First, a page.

As an example, the Northern California Translators Association (NCTA), an ATA chapter, uses the blog infrastructure to store the articles published in its journal, Translorial. The blog version of NCTA’s publication includes a large number of past articles, as well as the current crop (the latter are password-protected to keep the new material exclusive to the group’s members). Blogs such as  progressively build rich sources of information for translators and interpreters, and it may be useful to include these sites in your bookmarks for further research, or better yet, add them to a feed reader of your choice to have content sent to you automatically. Professional blogs often include a “blog roll,” which is a list of kindred places on the Web that you may want to visit.

Another interesting fact about blogs is their popularity with search engines. If you maintain a specialized blog where you regularly post new content, chances are the various search engines will give your blog a high rating. The reason is that blogs are easy to populate. Activity brings visitors, and activity and visitors combined give your blog a higher ranking on the search engines. It is as simple as that. To illustrate this point, if you
search for “Wordfast and Office on the Mac” on Google, at the time of writing this article, the blog I maintain for TransMUG, a Mac user group for translators, comes up first out of nearly 1.2 million results.

If you have useful professional information or advice to share, but your content is not so formal and detailed that you feel the need to add it to Wikipedia, use a blog! The world will thank you—silently most of the time, but sometimes in the form of comments at the end of your articles.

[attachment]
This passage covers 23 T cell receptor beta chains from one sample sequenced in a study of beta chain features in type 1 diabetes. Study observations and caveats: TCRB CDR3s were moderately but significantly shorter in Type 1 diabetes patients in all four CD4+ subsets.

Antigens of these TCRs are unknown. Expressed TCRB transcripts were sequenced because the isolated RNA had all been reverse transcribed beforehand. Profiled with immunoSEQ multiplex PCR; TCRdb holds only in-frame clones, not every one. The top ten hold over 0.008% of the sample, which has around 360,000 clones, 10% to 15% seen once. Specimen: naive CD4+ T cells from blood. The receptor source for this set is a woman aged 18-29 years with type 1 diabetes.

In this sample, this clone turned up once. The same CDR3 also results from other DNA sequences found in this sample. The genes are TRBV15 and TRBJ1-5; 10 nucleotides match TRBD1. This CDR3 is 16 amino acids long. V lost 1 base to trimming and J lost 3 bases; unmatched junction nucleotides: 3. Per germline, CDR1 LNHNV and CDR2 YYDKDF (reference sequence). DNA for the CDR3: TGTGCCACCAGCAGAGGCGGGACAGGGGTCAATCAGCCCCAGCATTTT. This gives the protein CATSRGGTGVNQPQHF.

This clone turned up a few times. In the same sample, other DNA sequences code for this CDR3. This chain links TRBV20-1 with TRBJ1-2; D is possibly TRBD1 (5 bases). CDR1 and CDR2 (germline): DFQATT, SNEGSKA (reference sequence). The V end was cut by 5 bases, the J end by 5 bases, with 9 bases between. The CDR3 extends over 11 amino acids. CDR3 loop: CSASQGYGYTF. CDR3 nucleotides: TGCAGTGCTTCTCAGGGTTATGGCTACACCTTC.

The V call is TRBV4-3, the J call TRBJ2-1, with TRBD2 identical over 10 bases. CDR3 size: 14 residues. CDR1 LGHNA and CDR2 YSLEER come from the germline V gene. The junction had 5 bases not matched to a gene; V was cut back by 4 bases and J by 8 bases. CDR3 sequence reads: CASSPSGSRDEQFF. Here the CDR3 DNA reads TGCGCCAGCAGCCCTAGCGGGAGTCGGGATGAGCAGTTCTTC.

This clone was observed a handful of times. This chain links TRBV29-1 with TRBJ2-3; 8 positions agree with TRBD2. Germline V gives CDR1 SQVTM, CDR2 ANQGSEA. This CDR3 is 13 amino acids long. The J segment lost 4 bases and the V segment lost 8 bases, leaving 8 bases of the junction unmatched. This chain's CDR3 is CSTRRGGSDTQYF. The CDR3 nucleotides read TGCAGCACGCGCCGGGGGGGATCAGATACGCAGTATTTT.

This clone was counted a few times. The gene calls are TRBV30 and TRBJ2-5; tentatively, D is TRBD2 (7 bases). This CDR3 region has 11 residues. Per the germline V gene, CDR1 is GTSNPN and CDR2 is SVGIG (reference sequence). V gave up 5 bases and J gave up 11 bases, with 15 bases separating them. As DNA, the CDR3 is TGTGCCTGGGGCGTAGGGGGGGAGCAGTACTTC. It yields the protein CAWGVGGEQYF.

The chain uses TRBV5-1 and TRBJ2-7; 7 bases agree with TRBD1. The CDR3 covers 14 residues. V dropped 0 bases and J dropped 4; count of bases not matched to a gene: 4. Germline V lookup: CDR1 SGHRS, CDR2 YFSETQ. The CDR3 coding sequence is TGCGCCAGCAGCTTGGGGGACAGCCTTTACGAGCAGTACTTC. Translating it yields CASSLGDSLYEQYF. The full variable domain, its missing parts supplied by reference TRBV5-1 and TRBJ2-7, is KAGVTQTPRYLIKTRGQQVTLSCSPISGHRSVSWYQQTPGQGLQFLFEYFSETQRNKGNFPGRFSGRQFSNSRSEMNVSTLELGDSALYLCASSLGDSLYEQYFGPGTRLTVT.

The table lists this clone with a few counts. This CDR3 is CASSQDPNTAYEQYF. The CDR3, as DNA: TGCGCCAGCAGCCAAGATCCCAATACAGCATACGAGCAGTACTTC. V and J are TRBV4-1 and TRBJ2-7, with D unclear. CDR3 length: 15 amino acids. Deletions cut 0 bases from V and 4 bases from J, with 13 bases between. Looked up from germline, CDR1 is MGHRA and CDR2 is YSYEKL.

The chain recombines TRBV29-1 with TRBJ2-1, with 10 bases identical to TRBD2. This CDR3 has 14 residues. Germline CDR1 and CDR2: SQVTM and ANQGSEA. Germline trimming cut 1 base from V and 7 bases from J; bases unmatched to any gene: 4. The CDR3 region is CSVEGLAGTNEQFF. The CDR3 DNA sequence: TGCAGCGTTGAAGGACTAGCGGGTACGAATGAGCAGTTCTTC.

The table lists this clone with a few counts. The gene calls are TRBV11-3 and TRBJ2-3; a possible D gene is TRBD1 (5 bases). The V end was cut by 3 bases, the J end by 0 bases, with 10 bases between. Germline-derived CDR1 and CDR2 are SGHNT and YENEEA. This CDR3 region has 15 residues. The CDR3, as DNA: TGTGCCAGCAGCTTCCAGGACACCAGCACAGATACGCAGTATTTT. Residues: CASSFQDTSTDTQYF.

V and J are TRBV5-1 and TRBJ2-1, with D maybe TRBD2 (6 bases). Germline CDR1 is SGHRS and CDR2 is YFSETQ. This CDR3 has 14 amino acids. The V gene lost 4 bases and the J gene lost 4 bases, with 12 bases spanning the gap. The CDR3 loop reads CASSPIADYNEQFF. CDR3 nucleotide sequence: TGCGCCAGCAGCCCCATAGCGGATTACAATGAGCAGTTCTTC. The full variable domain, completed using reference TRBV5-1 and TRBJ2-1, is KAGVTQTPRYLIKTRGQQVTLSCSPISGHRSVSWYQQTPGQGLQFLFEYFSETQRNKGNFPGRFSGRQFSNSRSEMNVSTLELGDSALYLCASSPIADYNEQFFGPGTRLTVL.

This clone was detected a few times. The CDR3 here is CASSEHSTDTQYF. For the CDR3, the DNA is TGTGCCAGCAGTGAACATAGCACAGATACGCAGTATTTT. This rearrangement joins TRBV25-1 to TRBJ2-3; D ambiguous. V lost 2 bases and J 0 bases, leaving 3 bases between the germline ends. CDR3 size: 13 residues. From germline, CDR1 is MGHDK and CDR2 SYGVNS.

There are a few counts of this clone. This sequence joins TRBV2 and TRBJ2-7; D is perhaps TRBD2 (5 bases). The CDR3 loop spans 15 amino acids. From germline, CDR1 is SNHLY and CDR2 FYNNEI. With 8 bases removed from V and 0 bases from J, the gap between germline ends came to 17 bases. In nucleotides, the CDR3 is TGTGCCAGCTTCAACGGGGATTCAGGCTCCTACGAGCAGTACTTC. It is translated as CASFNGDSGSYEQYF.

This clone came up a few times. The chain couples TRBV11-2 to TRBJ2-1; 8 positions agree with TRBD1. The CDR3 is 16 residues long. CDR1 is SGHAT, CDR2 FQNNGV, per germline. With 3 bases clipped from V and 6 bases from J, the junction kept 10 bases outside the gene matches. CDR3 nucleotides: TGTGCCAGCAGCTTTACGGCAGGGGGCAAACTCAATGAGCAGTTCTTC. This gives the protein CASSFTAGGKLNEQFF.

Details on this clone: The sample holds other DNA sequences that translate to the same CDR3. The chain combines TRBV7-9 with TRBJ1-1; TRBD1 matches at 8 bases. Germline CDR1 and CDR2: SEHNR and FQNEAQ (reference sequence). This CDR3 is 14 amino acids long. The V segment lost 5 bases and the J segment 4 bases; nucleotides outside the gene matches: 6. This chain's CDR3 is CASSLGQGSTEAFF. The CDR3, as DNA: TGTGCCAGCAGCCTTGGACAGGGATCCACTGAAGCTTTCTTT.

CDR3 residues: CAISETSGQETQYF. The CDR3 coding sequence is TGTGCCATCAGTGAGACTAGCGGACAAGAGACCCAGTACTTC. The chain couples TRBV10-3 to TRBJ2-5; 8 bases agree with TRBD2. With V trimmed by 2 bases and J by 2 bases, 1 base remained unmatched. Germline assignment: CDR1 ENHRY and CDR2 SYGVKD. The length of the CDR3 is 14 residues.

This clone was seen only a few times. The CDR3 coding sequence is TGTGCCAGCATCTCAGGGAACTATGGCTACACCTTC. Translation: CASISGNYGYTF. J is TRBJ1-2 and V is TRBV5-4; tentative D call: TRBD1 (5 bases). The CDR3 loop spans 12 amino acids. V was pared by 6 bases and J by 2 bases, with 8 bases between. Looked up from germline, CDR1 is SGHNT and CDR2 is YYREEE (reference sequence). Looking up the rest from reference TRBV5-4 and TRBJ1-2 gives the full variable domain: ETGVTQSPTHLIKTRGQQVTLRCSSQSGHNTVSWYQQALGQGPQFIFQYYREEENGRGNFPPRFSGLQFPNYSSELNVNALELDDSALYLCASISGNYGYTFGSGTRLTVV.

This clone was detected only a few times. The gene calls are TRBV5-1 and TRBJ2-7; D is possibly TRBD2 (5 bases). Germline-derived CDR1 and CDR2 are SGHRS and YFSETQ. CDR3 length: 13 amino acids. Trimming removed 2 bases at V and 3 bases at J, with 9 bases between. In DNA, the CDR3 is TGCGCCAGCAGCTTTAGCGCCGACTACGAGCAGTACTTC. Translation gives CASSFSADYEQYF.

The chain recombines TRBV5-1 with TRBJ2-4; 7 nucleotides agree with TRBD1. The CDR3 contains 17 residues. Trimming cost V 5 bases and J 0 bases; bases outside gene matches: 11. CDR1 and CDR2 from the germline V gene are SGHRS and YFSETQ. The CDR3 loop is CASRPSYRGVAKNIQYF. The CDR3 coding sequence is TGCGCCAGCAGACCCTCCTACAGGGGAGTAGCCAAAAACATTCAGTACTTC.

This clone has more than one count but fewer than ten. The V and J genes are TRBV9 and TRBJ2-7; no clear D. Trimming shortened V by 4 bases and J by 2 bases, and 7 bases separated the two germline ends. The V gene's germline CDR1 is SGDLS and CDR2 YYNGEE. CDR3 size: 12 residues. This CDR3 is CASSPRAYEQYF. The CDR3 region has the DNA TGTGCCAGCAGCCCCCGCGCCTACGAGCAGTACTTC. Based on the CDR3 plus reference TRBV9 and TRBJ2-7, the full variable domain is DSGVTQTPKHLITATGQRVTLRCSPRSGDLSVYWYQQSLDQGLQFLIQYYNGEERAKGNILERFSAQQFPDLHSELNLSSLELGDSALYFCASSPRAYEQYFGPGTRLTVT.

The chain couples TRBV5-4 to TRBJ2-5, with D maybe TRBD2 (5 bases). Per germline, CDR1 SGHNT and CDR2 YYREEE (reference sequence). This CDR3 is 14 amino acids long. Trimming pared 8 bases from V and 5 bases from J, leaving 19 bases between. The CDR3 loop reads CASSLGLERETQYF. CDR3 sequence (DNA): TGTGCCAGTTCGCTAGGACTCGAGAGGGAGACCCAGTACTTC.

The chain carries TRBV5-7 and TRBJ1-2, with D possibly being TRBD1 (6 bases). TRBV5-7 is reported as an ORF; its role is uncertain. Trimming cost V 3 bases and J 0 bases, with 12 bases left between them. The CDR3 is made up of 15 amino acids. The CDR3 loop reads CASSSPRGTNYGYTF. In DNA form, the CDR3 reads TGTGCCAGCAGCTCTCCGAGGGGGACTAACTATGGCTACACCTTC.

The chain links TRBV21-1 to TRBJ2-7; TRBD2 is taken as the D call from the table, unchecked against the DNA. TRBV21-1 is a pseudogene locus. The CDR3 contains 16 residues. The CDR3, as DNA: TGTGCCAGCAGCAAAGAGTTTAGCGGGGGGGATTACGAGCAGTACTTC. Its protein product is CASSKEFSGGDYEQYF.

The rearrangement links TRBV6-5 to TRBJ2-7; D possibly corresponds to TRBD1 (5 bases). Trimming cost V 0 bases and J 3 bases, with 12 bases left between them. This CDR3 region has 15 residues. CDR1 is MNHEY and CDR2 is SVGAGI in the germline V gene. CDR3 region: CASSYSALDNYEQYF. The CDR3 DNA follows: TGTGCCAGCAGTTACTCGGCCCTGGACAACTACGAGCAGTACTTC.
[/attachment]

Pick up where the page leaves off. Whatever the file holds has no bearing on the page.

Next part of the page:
Wiki is “Many-to-All,” Moderate to Long
A Wiki is a type of computer software that allows users to create, edit, and link Web pages easily. Wikis are often used to create collaborative websites and to power community websites, and are increasingly being installed by businesses to provide affordable and effective Intranets or for knowledge management. Wikis now enable
employees to contribute knowledge to the company Intranets, which can then be accessed at any time by newcomers to a department or by people from other branches of the company interacting with that department.
Wikis tend to be more formal than blogs. Blogs are linear, so you post one article after the next, and they open in different pages that are generated on demand. Wikis, on the other hand, grow as the content grows. As contributors add new sections, little by little, pages to those sections enrich all the branches of the site.
Wikis are finally growing in popularity, mostly thanks to software that is getting somewhat easier to deal with. You will not find the ease of use of or Blogger yet (described below) in the Wiki solutions available at this point, but an organization may invite you to participate in their own Wiki, as NCTA did with their
members during ATA’s conference in San Francisco. In the case of NCTA’s Wiki site,, the idea was to collect experiences of local translators and interpreters in the Bay Area to share with ATA conference attendees. This effort demonstrated to unfamiliar users mostly accustomed to Wikipedia that a Wiki does not always have to be formal.

Customizable Portals: The Precursors of Web 2.0